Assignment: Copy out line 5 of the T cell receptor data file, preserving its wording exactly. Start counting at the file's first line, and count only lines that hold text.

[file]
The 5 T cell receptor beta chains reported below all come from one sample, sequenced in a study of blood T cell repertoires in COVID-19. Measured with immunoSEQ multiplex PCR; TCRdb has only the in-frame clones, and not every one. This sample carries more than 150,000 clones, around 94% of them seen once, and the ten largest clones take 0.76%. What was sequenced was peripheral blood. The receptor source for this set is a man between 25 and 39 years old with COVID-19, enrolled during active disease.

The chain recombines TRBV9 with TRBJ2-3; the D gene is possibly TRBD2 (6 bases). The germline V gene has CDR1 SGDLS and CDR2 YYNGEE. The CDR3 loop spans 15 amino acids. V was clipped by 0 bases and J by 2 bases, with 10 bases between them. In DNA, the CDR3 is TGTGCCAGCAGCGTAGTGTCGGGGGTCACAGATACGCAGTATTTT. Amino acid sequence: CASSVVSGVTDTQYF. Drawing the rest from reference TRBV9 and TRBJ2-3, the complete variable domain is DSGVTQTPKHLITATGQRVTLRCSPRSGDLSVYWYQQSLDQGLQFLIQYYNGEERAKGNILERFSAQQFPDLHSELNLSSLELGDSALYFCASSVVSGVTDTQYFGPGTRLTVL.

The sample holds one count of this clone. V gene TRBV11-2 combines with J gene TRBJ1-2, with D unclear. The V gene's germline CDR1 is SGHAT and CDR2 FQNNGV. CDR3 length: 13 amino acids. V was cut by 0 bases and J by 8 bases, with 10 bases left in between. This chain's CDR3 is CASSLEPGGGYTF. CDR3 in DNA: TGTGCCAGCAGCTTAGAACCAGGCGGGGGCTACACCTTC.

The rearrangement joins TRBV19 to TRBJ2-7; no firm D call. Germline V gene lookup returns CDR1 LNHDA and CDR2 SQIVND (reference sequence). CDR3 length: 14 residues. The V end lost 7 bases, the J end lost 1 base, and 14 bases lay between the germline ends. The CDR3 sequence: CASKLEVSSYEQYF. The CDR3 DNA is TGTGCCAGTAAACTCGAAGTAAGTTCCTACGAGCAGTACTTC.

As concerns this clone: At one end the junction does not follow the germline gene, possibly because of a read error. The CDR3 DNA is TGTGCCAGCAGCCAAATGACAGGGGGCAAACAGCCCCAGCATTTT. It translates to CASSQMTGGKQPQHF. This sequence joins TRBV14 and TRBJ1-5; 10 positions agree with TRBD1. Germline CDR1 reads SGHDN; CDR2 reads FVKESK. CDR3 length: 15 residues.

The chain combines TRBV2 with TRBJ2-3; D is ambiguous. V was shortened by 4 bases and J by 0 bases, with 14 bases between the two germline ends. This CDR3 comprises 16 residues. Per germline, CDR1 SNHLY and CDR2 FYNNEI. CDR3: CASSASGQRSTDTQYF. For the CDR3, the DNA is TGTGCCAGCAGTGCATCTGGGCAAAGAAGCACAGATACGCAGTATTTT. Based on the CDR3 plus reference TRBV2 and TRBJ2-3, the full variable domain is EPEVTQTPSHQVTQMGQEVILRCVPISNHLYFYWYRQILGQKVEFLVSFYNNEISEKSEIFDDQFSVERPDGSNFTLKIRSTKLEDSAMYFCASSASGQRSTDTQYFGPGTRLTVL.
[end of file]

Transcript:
As concerns this clone: At one end the junction does not follow the germline gene, possibly because of a read error. The CDR3 DNA is TGTGCCAGCAGCCAAATGACAGGGGGCAAACAGCCCCAGCATTTT. It translates to CASSQMTGGKQPQHF. This sequence joins TRBV14 and TRBJ1-5; 10 positions agree with TRBD1. Germline CDR1 reads SGHDN; CDR2 reads FVKESK. CDR3 length: 15 residues.